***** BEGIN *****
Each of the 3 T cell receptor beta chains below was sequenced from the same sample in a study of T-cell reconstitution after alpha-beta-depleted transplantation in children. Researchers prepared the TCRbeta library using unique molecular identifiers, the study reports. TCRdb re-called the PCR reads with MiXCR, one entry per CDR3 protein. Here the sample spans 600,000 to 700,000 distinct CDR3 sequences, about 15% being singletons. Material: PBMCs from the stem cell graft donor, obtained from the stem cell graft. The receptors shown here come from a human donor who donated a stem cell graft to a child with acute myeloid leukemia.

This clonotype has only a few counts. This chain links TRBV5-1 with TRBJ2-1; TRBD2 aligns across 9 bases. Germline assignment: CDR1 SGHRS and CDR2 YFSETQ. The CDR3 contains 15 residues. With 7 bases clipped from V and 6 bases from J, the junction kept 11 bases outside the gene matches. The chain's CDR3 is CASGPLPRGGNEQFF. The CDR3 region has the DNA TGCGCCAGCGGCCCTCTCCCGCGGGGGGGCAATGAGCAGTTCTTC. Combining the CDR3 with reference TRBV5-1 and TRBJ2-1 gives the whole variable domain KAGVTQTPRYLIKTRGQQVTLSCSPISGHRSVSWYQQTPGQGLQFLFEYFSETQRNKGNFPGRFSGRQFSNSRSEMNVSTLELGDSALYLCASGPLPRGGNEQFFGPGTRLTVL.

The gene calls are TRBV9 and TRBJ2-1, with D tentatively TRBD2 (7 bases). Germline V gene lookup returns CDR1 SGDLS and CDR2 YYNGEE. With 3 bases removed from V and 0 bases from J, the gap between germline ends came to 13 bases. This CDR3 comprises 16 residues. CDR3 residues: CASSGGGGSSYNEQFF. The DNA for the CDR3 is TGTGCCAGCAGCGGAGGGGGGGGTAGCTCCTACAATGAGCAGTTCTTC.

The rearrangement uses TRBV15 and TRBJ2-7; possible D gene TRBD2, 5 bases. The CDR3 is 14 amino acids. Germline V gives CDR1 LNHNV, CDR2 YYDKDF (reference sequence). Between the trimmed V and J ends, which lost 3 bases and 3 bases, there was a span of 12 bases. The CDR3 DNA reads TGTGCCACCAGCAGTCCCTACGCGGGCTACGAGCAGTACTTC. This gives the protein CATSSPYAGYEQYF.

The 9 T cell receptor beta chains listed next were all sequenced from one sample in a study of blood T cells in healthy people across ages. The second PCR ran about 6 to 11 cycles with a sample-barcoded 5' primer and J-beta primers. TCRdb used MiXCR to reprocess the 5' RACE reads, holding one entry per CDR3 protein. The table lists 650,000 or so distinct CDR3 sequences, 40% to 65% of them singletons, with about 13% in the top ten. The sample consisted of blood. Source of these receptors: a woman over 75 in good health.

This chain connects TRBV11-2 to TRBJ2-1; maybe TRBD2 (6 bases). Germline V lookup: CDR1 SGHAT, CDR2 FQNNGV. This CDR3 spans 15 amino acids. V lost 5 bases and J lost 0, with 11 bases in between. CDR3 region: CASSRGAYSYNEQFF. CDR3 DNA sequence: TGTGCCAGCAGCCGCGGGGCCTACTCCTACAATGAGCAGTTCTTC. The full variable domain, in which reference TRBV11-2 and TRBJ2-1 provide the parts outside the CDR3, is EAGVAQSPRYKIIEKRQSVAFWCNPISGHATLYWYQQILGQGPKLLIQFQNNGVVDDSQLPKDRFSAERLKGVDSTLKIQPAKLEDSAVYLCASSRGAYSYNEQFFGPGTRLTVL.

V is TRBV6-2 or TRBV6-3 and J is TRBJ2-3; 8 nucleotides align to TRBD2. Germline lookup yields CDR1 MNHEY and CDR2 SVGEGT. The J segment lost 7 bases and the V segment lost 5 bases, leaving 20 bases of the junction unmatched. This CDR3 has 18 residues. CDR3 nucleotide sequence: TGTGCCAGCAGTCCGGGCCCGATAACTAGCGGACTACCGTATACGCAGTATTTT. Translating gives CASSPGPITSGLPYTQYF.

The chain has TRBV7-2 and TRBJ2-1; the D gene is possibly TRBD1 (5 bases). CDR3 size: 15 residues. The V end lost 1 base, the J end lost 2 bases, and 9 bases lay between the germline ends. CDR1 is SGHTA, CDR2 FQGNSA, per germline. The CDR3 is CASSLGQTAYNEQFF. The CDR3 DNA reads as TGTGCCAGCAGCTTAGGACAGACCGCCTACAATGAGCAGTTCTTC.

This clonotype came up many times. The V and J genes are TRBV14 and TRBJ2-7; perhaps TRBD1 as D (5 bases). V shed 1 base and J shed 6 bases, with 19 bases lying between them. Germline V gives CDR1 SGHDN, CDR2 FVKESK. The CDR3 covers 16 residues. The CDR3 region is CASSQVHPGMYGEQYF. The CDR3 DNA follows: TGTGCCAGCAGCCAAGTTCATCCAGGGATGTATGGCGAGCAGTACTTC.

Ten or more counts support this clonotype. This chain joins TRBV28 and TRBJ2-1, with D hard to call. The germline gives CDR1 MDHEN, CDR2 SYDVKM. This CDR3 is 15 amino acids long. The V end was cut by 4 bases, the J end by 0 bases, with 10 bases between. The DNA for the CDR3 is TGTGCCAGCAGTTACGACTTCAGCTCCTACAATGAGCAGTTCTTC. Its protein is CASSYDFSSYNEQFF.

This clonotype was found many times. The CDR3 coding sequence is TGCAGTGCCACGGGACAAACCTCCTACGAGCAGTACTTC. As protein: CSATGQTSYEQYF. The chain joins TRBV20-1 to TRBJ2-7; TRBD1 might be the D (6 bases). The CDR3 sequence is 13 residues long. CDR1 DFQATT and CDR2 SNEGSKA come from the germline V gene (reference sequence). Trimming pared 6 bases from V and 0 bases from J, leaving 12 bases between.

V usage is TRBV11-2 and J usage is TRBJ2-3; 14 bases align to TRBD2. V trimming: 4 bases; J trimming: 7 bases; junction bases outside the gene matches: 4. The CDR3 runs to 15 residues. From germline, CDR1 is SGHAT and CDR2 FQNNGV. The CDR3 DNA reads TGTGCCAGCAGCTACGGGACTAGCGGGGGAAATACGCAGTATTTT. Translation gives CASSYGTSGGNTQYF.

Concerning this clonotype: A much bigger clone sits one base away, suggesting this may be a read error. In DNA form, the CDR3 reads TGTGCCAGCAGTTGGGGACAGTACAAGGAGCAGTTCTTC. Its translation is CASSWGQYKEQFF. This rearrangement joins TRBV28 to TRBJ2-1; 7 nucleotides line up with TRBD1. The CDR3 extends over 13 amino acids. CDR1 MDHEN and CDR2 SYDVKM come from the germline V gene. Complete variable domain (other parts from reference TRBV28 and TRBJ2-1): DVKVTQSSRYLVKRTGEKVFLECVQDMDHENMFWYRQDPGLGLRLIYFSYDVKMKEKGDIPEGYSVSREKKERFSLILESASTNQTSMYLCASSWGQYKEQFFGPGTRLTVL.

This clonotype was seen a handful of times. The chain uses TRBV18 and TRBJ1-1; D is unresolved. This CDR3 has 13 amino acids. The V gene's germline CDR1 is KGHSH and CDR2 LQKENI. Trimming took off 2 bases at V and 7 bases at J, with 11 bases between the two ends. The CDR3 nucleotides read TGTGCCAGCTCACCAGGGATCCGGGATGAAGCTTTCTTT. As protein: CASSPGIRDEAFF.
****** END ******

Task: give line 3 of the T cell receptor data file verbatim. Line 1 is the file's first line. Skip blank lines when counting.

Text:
The gene calls are TRBV9 and TRBJ2-1, with D tentatively TRBD2 (7 bases). Germline V gene lookup returns CDR1 SGDLS and CDR2 YYNGEE. With 3 bases removed from V and 0 bases from J, the gap between germline ends came to 13 bases. This CDR3 comprises 16 residues. CDR3 residues: CASSGGGGSSYNEQFF. The DNA for the CDR3 is TGTGCCAGCAGCGGAGGGGGGGGTAGCTCCTACAATGAGCAGTTCTTC.